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Do regional Queenslanders really want arts programs developed by their city cousins?
QUT Creative Industries researcher Dr Donna Hancox says although all arts initiatives are welcomed by regional communities, they don’t always deliver the experiences that residents really want.Dr Hancox was this week named one of two 2017 Queensland-Smithsonian Fellows and is heading to New York’s Smithsonian Institute – the world’s biggest museum complex – to look at new ways of developing regional arts programs.Her first six-week trip in October-November will focus on community consultation methods, with a second trip next April-May investigating transformative technology and innovative delivery methods for arts programs.She will be based at the Cooper Hewitt Smithsonian Design Museum.“They have a really large scale program called By the People, which uses a range of processes, prompts and workshops to consult with different communities on how to design policies and programs that suit those communities,” Dr Hancox (pictured below) said.“They work with disenfranchised and disadvantaged communities, from the Bronx or Philadelphia to remote border towns in Texas, to find out what they really want from arts programs. I want to look at their processes and find out how they might be repurposed for regional Queensland.“We do sometimes fall down in this state in delivering arts programs that resonate with regional communities.“My experience is that regional areas will welcome any arts programs – but they don’t necessarily want what a metro area wants.“I think too much time and money is spent on fly in-fly out programs and that, instead, there should be a greater focus on programs that stay in the community and work with local arts organisations.“We need to ask ‘what kinds of art programs would you like and how much would you like to create yourself’ rather than having content brought in.“A regional arts event often doesn’t look like a metro arts event.“They want more interactive, more practical workshops rather than an author sitting on stage talking about their latest work. That’s because of the differences in access to everyday workshops and programs.”Dr Hancox’s second trip to New York next year will look at better ways to use technology to deliver arts programs.“This includes ways of streaming content, creating and sharing interactive content and using immersive environments,” she said.“We often think about technology as a tool but it can also be creative force.”Dr Hancox said the arts played a valuable role in improving communities.“We are a politically fractured state but the arts is an area where we can put aside some of things that divide us,” she said.“There’s a whole lot of research that shows communities that are engaged in the arts have increased well-being – it can connect communities and build resilience. And arts programs can be particularly important for regions that have experienced natural or human made disasters. It’s not just about going along to a show for something to do.”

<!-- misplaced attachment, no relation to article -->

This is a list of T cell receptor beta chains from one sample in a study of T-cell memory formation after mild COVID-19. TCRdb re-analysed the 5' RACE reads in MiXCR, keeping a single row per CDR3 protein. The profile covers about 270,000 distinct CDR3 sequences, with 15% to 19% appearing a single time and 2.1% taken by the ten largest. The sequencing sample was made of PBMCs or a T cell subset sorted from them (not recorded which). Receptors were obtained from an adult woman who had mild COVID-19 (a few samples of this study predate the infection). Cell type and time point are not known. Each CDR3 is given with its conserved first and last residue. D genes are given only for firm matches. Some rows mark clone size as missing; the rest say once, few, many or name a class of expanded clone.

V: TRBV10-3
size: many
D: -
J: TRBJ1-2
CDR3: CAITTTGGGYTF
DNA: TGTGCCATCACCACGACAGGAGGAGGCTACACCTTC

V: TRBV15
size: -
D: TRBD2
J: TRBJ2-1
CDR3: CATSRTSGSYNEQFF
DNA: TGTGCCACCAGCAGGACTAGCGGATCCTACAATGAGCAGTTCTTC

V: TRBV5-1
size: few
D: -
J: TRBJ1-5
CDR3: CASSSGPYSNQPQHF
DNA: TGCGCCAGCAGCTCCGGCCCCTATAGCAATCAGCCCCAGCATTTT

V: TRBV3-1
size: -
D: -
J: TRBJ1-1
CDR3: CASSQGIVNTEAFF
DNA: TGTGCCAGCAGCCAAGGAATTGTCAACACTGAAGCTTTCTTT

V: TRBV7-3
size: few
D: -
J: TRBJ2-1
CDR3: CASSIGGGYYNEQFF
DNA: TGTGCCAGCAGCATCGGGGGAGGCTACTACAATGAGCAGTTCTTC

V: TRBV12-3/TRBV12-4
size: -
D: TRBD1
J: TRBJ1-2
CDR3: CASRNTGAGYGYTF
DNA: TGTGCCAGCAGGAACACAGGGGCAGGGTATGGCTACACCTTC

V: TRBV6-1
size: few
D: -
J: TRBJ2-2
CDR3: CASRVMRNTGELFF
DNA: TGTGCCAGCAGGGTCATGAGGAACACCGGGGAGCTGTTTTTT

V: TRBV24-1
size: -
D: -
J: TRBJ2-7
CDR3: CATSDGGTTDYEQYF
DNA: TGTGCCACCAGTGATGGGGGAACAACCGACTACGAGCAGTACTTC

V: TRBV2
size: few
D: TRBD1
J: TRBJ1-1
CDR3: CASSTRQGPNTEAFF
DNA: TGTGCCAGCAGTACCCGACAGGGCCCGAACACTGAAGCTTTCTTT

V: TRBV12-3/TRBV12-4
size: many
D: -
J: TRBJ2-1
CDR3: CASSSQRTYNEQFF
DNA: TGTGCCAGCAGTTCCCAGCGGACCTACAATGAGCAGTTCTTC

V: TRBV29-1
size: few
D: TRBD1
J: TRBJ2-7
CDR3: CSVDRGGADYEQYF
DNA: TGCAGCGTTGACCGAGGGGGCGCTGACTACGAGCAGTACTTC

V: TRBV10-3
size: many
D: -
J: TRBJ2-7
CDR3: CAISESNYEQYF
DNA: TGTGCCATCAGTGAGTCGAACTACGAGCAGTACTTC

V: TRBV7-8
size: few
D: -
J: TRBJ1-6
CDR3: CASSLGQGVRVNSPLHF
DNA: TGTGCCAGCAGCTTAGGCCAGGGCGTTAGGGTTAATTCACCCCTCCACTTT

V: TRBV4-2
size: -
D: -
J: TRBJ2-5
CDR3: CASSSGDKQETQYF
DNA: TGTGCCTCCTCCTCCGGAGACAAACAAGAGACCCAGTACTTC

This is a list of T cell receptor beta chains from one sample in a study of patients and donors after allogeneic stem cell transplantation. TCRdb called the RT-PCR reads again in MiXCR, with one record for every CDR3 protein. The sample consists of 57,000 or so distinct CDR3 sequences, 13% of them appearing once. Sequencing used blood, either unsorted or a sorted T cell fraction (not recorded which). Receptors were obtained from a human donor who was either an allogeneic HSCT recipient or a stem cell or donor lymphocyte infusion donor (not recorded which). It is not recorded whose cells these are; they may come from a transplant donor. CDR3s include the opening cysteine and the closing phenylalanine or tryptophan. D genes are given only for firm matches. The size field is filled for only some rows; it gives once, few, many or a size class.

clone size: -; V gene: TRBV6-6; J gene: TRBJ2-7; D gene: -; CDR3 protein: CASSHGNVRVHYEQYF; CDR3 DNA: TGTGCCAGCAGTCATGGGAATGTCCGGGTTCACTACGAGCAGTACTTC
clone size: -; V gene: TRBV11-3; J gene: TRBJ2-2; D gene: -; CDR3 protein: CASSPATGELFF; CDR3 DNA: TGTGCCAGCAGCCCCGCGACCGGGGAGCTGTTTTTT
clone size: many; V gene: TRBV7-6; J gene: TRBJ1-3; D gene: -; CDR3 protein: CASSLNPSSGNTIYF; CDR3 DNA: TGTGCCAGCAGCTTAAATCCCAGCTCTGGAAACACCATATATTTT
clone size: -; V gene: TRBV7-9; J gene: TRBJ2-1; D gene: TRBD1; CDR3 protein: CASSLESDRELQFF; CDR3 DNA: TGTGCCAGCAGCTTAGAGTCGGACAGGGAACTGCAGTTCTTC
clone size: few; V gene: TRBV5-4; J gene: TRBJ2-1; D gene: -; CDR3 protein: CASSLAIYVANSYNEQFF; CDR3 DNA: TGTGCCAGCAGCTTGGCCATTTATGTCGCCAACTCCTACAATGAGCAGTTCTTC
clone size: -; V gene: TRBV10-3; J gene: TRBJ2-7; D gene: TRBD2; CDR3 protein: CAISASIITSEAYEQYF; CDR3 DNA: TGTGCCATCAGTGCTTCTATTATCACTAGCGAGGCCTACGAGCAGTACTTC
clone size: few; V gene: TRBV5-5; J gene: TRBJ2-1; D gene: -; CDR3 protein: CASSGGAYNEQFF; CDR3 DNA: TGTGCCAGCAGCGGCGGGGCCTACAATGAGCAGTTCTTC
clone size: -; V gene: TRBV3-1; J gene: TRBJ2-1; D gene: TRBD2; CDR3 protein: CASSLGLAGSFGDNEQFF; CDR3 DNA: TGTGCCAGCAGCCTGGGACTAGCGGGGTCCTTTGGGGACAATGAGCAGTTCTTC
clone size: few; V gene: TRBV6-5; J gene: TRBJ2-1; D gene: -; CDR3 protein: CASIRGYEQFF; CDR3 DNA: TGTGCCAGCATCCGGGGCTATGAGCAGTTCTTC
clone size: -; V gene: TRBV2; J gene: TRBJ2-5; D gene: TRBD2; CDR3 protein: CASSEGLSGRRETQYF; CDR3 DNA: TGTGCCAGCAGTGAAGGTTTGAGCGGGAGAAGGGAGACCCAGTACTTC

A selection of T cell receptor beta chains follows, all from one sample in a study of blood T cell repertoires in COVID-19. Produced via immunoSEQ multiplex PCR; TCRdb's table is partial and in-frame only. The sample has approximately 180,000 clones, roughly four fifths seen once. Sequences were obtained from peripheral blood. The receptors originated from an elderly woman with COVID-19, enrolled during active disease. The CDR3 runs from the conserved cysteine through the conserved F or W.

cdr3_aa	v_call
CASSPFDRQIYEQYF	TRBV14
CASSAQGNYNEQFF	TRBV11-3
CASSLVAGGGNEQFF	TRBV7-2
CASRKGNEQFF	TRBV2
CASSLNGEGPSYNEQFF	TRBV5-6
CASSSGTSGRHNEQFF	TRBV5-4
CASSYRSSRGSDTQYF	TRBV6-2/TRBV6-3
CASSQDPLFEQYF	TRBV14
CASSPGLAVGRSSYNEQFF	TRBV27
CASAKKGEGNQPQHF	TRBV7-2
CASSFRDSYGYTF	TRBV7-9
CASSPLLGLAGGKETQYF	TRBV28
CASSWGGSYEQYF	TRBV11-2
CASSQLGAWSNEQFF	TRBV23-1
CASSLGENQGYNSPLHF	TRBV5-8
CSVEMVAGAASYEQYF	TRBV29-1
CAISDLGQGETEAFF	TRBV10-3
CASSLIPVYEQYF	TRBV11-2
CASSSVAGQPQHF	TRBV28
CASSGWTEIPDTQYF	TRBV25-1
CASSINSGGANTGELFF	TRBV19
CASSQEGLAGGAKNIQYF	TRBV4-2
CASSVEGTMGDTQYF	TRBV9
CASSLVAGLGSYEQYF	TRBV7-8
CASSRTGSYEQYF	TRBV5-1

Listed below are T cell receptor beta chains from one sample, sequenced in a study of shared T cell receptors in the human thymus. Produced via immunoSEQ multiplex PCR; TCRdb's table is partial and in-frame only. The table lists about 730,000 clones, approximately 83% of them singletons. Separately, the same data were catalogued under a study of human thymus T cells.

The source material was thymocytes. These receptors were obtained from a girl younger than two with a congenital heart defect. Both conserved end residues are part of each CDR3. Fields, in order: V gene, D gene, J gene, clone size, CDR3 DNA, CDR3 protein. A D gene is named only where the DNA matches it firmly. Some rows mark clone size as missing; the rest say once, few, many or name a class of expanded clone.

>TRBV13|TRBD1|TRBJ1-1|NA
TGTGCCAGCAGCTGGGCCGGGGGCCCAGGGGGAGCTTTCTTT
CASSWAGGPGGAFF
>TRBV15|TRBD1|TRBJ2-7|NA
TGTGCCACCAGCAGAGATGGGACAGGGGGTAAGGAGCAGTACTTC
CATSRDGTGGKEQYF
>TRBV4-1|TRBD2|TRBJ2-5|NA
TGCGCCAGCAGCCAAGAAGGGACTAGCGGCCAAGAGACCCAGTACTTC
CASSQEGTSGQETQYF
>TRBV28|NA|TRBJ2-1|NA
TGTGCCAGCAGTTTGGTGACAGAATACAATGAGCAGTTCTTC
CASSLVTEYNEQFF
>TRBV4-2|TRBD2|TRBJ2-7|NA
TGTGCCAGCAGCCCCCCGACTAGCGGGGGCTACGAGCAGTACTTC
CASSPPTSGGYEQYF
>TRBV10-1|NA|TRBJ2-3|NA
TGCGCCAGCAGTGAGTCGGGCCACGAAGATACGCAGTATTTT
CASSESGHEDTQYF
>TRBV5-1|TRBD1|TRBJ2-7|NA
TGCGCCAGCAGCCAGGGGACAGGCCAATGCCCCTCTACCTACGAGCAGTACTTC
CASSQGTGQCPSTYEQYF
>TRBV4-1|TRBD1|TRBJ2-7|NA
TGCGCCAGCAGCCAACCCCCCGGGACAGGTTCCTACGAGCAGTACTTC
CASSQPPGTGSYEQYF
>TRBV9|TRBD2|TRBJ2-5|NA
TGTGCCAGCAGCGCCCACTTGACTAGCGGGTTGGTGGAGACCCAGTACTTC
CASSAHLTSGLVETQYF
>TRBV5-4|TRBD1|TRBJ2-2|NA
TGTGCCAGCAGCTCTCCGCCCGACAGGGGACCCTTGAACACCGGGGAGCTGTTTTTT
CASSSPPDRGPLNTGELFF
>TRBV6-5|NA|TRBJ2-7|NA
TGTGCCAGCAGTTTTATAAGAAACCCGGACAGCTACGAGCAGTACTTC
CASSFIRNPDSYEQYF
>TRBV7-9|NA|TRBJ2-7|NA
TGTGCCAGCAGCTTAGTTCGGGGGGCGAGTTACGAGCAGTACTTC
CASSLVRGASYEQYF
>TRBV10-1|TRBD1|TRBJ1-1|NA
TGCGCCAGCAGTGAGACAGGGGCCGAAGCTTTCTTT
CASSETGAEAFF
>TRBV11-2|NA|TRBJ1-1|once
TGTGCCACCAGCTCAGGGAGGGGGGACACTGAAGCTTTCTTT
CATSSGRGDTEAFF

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Dr Donna Hancox